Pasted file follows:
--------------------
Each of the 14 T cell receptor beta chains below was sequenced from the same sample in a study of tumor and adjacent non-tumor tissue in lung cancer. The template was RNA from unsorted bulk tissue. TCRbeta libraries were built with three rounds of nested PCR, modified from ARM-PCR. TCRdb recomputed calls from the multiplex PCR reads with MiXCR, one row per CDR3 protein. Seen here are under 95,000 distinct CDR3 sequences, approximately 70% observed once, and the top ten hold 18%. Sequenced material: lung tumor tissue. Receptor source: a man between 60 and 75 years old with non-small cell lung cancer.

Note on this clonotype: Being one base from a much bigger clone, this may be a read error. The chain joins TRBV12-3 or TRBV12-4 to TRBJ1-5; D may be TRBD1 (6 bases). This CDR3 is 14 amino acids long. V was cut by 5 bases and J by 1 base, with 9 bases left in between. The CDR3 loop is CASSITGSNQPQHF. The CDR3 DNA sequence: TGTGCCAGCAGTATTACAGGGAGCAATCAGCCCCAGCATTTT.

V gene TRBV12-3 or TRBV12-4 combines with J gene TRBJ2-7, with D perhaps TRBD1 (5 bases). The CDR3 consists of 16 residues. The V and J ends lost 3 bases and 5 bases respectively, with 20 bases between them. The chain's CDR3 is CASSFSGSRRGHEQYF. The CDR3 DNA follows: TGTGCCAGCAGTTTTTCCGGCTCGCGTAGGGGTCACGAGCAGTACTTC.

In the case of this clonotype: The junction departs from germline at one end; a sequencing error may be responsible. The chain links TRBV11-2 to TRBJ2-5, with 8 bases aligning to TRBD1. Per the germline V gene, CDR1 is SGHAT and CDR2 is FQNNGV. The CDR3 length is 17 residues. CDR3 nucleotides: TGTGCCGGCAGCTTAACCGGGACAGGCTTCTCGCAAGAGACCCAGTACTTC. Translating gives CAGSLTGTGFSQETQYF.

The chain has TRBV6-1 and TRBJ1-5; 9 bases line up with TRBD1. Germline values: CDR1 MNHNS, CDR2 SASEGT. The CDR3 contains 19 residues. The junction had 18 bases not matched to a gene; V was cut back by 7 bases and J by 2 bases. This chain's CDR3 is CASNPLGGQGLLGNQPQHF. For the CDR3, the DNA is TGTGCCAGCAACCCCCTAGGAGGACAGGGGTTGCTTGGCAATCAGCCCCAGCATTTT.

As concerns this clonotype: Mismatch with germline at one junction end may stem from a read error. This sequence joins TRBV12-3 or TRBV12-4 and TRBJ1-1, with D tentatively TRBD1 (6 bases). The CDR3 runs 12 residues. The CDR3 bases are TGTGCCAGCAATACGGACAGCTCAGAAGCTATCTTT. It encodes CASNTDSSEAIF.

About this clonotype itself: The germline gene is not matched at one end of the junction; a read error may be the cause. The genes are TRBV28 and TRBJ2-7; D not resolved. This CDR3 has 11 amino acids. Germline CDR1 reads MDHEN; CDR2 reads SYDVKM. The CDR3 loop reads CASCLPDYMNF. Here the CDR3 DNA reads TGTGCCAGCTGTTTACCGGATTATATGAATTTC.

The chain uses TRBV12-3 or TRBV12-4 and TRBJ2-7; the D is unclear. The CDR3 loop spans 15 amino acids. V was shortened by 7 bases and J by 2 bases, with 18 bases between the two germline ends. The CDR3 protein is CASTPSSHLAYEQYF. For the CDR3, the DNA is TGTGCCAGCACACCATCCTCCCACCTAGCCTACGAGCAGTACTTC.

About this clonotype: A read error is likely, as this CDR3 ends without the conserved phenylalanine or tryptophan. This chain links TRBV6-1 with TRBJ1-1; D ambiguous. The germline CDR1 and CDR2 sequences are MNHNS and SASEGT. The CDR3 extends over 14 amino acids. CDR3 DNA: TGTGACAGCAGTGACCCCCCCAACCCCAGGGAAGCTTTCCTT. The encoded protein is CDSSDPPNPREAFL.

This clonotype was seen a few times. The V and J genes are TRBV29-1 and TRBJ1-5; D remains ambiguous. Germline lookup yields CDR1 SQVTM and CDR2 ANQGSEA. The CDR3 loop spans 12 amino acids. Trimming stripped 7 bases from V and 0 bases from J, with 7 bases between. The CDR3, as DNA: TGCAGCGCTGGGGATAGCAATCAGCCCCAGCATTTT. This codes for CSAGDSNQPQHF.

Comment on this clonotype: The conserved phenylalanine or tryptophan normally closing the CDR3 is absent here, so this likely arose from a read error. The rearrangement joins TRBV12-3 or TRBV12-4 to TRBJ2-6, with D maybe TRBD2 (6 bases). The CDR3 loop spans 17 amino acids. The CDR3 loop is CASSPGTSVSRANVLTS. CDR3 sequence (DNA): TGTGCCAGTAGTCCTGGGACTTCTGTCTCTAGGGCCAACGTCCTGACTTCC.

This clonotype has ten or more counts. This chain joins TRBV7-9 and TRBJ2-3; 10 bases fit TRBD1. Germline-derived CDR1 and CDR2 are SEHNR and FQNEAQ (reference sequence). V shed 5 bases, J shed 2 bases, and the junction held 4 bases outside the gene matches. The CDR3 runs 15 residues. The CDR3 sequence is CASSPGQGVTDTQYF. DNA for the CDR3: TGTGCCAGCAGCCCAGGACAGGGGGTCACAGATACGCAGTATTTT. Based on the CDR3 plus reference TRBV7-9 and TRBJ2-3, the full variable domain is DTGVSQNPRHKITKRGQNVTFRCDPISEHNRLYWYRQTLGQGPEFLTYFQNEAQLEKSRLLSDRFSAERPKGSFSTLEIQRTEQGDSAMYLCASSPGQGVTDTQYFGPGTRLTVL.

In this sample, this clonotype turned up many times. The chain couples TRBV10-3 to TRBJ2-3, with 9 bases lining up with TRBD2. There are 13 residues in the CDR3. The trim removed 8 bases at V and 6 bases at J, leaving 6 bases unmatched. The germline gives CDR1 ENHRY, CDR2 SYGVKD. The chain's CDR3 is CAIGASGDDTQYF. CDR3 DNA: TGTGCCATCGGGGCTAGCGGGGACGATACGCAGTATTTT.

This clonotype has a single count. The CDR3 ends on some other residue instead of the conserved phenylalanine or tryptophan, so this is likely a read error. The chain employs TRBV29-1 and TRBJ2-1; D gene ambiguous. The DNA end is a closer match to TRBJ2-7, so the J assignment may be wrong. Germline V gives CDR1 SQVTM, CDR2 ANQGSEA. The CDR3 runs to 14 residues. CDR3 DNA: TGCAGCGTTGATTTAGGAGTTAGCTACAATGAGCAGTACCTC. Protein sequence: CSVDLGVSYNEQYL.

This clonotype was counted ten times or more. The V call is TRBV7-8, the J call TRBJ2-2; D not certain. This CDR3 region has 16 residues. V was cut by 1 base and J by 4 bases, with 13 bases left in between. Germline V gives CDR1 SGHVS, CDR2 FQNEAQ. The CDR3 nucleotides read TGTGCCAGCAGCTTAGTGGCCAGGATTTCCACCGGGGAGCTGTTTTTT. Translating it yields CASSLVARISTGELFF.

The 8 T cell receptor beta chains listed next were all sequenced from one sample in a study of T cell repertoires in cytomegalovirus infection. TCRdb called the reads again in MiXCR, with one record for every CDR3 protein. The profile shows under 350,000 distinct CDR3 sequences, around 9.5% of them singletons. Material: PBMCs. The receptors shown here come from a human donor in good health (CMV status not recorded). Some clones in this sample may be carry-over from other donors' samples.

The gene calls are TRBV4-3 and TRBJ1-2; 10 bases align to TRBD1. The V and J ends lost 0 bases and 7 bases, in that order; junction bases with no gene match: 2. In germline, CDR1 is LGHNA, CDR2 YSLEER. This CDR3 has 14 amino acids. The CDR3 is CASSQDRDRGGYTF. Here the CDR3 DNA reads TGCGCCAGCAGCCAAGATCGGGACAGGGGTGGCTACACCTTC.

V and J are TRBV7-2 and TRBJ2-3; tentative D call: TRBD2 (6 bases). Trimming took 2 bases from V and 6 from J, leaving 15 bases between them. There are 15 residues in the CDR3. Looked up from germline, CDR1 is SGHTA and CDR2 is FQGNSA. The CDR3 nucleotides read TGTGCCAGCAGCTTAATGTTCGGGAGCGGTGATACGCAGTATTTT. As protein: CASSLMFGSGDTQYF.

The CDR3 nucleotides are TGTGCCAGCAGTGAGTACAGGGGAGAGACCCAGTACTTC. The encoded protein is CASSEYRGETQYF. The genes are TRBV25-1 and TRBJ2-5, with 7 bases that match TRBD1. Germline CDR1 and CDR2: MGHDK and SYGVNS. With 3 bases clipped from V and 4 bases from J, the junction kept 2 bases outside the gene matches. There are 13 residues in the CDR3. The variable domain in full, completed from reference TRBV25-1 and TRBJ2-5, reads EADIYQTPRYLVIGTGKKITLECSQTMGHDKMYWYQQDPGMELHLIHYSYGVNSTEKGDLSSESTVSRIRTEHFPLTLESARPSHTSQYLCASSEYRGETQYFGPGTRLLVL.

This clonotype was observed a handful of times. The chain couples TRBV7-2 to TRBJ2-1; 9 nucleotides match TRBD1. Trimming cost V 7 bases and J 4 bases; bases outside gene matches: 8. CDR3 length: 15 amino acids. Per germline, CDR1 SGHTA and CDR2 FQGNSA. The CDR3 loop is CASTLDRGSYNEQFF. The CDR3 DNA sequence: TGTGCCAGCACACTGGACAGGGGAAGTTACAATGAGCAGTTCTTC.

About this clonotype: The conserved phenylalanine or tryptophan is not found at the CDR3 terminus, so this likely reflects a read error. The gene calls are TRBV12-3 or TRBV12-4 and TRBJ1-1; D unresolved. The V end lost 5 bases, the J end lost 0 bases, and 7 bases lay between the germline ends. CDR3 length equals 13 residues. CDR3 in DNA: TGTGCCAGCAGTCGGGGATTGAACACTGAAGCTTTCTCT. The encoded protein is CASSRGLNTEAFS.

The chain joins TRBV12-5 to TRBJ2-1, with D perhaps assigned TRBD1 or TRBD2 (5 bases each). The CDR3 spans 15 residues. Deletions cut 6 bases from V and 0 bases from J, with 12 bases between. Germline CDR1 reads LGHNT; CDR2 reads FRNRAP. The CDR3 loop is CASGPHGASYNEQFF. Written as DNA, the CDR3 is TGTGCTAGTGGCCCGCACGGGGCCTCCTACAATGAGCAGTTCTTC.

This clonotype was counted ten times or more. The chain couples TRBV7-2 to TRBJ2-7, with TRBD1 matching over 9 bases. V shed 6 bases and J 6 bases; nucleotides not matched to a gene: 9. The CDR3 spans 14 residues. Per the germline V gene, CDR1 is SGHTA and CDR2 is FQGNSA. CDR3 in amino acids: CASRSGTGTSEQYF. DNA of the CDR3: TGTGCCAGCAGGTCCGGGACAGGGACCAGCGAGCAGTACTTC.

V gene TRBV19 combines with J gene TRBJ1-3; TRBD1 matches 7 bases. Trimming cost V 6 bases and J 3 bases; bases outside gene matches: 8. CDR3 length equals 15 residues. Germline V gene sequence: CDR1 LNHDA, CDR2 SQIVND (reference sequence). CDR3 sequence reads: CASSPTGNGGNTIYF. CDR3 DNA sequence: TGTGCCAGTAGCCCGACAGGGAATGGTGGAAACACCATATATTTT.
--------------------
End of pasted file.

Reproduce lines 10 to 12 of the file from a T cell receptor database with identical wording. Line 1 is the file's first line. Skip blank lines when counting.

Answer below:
This clonotype was seen a few times. The V and J genes are TRBV29-1 and TRBJ1-5; D remains ambiguous. Germline lookup yields CDR1 SQVTM and CDR2 ANQGSEA. The CDR3 loop spans 12 amino acids. Trimming stripped 7 bases from V and 0 bases from J, with 7 bases between. The CDR3, as DNA: TGCAGCGCTGGGGATAGCAATCAGCCCCAGCATTTT. This codes for CSAGDSNQPQHF.

Comment on this clonotype: The conserved phenylalanine or tryptophan normally closing the CDR3 is absent here, so this likely arose from a read error. The rearrangement joins TRBV12-3 or TRBV12-4 to TRBJ2-6, with D maybe TRBD2 (6 bases). The CDR3 loop spans 17 amino acids. The CDR3 loop is CASSPGTSVSRANVLTS. CDR3 sequence (DNA): TGTGCCAGTAGTCCTGGGACTTCTGTCTCTAGGGCCAACGTCCTGACTTCC.

This clonotype has ten or more counts. This chain joins TRBV7-9 and TRBJ2-3; 10 bases fit TRBD1. Germline-derived CDR1 and CDR2 are SEHNR and FQNEAQ (reference sequence). V shed 5 bases, J shed 2 bases, and the junction held 4 bases outside the gene matches. The CDR3 runs 15 residues. The CDR3 sequence is CASSPGQGVTDTQYF. DNA for the CDR3: TGTGCCAGCAGCCCAGGACAGGGGGTCACAGATACGCAGTATTTT. Based on the CDR3 plus reference TRBV7-9 and TRBJ2-3, the full variable domain is DTGVSQNPRHKITKRGQNVTFRCDPISEHNRLYWYRQTLGQGPEFLTYFQNEAQLEKSRLLSDRFSAERPKGSFSTLEIQRTEQGDSAMYLCASSPGQGVTDTQYFGPGTRLTVL.